Tuesday, February 4, 2020

Thoughts on Atwood's The Testaments

One of the books I've read so far this new decade is Margaret Atwood's sequel to The Handmaid's Tale, The Testaments.

It was interesting to revisit this universe, and its characters, 10 years after I initially read The Handmaid's Tale (and wrote about it here, at this very web-log), and I understand (or think I do) why Atwood herself would want to publish a sequel in this particular political moment, 34 years after she published the original.

[Note: this discussion contains plot spoilers]

The events in the sequel occur 15 or so years after the events in the original and lead up to the fall of Gilead. Two of the main characters are the two daughters of June (aka, "Offred"), one of whom was raised in Canada and one of whom, Agnes, was raised in Gilead. Another main character, whose account we read in the first person, is Aunt Lydia, a villain character in the original, which I'll discuss shortly.

My first thought about the sequel pertains to Agnes. With her, and her young female peers in Gilead, we saw how it took just one generation for previous cultural knowledge and female empowerment to be virtually eliminated. Consistent with fundamentalist Christian doctrine in Gilead, young girls were not taught to read, were taught to be subservient, and were taught that their prime duty in life was to become wives and mothers.

Cut off from wider knowledge and other cultures, that was their normal. They had no other ways of living to compare their own to.

To me that speaks to the reality, as I've said before, that liberation is something that every generation will have to contend with and fight for. We can help light the way, just as others before us have done for us, but it really is a constant struggle. Progress can absolutely be wiped out and reversed.

My second thought is about Aunt Lydia. In The Handmaid's Tale, we saw that the role of the Aunts was instrumental in maintaining order among, and indoctrinating, young girls and women into their proper roles in Gilead. I saw the Aunts, upon my first reading of the original, as unambiguous villains. They were, to me, obvious conservative gender traitors who were politically aligned with the male supremacists running the show.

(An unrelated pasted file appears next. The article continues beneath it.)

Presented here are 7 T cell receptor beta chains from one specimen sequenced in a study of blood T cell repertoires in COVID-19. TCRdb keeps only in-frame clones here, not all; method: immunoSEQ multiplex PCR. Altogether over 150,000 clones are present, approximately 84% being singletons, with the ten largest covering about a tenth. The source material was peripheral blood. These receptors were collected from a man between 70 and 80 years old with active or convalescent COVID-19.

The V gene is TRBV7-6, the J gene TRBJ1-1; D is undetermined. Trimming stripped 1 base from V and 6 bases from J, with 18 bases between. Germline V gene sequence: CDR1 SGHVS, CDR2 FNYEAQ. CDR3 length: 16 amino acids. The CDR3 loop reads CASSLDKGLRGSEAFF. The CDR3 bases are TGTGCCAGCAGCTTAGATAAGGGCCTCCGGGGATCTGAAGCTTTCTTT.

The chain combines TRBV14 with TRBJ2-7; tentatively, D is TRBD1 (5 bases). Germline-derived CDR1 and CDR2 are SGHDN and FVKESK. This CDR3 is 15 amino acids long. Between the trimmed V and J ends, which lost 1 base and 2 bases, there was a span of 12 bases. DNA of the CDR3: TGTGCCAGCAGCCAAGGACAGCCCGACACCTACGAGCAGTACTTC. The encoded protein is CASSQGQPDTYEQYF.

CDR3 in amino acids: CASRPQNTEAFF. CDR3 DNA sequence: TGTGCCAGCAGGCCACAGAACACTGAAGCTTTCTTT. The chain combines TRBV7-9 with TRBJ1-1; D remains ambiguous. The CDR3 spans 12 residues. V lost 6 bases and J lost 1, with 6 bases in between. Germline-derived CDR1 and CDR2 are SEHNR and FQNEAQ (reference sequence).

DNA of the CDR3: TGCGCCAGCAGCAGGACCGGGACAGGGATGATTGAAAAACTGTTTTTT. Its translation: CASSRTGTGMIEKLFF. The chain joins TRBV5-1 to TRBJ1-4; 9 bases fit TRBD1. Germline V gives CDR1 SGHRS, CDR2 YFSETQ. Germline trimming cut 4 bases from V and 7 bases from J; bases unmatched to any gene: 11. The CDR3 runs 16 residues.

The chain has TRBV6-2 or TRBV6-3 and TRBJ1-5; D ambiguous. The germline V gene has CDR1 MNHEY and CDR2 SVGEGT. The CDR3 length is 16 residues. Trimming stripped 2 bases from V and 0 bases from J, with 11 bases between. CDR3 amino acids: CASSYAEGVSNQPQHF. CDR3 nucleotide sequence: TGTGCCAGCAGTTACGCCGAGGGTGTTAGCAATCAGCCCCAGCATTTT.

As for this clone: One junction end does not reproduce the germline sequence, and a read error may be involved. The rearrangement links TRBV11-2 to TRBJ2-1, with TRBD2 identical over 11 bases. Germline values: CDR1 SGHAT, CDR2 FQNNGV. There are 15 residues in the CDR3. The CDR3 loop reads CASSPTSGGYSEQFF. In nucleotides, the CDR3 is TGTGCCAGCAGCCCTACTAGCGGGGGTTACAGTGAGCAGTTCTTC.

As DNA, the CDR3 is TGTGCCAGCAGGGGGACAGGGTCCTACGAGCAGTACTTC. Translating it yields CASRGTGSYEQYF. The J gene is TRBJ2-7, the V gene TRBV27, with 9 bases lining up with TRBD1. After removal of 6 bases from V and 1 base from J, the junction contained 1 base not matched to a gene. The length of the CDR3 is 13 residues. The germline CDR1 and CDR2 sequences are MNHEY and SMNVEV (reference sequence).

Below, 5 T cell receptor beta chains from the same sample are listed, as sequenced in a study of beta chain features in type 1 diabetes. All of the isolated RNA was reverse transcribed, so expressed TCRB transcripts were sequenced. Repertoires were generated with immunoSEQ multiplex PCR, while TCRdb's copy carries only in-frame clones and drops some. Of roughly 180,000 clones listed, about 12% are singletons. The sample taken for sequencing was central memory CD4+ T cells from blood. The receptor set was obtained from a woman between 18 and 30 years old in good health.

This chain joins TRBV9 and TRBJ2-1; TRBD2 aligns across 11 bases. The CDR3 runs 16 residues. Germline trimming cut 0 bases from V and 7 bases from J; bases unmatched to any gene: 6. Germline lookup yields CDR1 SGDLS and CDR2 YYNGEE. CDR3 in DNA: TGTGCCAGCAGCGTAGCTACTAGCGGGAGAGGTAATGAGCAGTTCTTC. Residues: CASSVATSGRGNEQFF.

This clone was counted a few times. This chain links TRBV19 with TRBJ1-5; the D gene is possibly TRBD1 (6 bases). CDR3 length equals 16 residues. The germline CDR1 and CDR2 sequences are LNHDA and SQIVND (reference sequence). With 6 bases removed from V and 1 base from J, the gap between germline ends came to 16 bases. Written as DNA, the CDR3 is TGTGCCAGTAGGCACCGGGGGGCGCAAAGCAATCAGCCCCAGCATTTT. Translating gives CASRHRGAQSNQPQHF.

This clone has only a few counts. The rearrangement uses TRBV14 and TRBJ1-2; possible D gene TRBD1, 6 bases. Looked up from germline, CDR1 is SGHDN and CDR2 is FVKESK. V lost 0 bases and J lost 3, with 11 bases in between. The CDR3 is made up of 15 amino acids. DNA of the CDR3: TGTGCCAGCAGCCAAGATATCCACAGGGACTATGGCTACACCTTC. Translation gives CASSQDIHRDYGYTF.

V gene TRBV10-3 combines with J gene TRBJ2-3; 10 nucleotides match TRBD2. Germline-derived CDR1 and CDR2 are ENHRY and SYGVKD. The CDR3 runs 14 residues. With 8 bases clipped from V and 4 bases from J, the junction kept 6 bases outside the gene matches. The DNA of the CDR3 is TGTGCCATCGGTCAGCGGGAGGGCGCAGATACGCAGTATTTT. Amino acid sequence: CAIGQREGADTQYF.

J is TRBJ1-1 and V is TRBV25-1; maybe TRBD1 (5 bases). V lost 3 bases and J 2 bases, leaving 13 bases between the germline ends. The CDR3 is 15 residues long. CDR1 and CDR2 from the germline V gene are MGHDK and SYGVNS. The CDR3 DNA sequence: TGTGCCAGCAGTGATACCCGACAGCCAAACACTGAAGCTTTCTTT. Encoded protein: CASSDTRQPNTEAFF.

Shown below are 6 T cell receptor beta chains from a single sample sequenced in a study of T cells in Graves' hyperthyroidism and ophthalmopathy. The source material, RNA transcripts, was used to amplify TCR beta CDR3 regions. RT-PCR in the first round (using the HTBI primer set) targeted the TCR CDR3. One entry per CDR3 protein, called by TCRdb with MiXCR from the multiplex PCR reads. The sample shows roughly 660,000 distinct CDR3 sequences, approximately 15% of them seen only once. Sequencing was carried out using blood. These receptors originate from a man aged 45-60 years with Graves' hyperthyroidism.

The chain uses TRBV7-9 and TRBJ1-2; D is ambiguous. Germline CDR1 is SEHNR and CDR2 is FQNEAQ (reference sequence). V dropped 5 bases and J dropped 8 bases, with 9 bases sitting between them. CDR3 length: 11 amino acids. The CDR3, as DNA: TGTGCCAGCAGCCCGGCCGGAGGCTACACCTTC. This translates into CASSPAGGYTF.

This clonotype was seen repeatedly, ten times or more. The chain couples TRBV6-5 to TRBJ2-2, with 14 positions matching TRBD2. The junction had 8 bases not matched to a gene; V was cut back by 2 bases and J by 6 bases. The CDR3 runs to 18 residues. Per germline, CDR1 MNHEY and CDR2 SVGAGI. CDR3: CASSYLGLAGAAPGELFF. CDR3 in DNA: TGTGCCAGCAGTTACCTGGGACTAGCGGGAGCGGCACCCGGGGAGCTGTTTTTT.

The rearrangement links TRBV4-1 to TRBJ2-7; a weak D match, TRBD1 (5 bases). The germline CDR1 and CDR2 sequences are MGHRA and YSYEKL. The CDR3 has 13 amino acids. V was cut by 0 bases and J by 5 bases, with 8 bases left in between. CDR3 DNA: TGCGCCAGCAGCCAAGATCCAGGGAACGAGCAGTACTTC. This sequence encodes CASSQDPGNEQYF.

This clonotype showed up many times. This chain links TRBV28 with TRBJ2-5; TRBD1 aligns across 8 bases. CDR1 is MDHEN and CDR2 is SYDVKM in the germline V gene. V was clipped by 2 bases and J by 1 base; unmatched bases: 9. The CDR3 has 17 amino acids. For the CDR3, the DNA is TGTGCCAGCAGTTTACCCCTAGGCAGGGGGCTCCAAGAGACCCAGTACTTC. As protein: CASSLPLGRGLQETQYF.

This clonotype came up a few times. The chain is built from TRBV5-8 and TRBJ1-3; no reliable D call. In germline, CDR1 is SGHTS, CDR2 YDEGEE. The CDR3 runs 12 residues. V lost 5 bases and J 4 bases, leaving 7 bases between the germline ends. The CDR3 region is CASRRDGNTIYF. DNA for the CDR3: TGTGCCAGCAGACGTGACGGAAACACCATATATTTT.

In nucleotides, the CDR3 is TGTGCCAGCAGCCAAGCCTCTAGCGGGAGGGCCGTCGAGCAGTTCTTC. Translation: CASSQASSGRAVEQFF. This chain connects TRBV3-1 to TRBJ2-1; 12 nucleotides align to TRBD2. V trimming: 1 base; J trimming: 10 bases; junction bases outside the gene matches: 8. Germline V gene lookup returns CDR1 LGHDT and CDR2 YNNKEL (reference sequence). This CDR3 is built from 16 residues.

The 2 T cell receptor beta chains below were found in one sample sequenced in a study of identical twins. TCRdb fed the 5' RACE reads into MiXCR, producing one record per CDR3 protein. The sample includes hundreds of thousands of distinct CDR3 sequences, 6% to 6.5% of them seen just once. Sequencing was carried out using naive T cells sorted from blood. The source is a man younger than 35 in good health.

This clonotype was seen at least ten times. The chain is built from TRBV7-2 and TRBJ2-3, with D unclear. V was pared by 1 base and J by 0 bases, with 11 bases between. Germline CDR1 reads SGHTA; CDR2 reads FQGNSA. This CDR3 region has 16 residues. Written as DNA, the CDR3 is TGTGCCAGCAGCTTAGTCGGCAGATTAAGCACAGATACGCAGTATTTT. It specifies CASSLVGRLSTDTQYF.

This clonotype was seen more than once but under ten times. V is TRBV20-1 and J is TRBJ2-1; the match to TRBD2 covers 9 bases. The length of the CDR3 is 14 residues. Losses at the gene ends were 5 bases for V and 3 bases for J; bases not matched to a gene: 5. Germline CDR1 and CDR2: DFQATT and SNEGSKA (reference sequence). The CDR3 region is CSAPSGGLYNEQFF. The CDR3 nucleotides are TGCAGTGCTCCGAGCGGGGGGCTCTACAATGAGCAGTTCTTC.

In The Testaments, Atwood provides flashbacks into the Gilead "revolution" from the perspective of Aunt Lydia. In short, before the revolution, she had been a family law judge, and afterwards, was broken down through violence, imprisonment, solitary confinement, torture, and threats of death. Her options were to either become an Aunt in this new society, or to be killed. So, she cast her lot with the oppressors.

Yet, in a twist, we learn that Aunt Lydia is instrumental in the plot to take down Gilead. When recounting her conversion to Aunt, and the objective detachment she felt when she was being beaten by the Gileadeans, she writes:
"This kicking and tasing procedure was repeated two more times. Three is a magic number. Did I weep? Yes: tears came out of my two visible eyes, my moist weeping human eyes. But I had a third eye, in the middle of my forehead. I could feel it: it was cold, like a stone. It did not weep: it saw. And behind it someone was thinking: I will get you back for this. I don't care how long it takes or how much shit I have to eat in the meantime, but I will do it."
Aunt Lydia did terrible things to women and girls as an Aunt, after the Gilead revolution. She was also playing a long game, born from her lived experience of her own oppression.

A truly putrid thing about patriarchal rape culture is how it stains everyone who lives in it by virtue of it, simply, being our all-pervasive environment. Aunt Lydia's is an extreme example, sure, but many of the choices we make in such a society are bad ones because, for any given problem, all of the choices we have available to us are bad ones.

The other lesson with respect to Aunt Lydia is that forcing people to "bend the knee" for one's political revolution is rarely a viable political strategy for the long-term, given that it mostly leads to a long-festering rage that will ultimately lead to vengeance.

Lastly, and on a more minor note, whenever I read Atwood, I remember how much I appreciate her sardonic wit, even in the smaller details of the worlds she builds. For instance, Gilead places the responsibility for executing various "criminals" onto the Handmaids, order which they carry out as a group. Atwood calls these events "Particicutions."

It seems like a word that could be repurposed to describe what often happens on Twitter nowadays, when hiveminds of bots and bad faith actors pile on users in the most dehumanizing ways imaginable.

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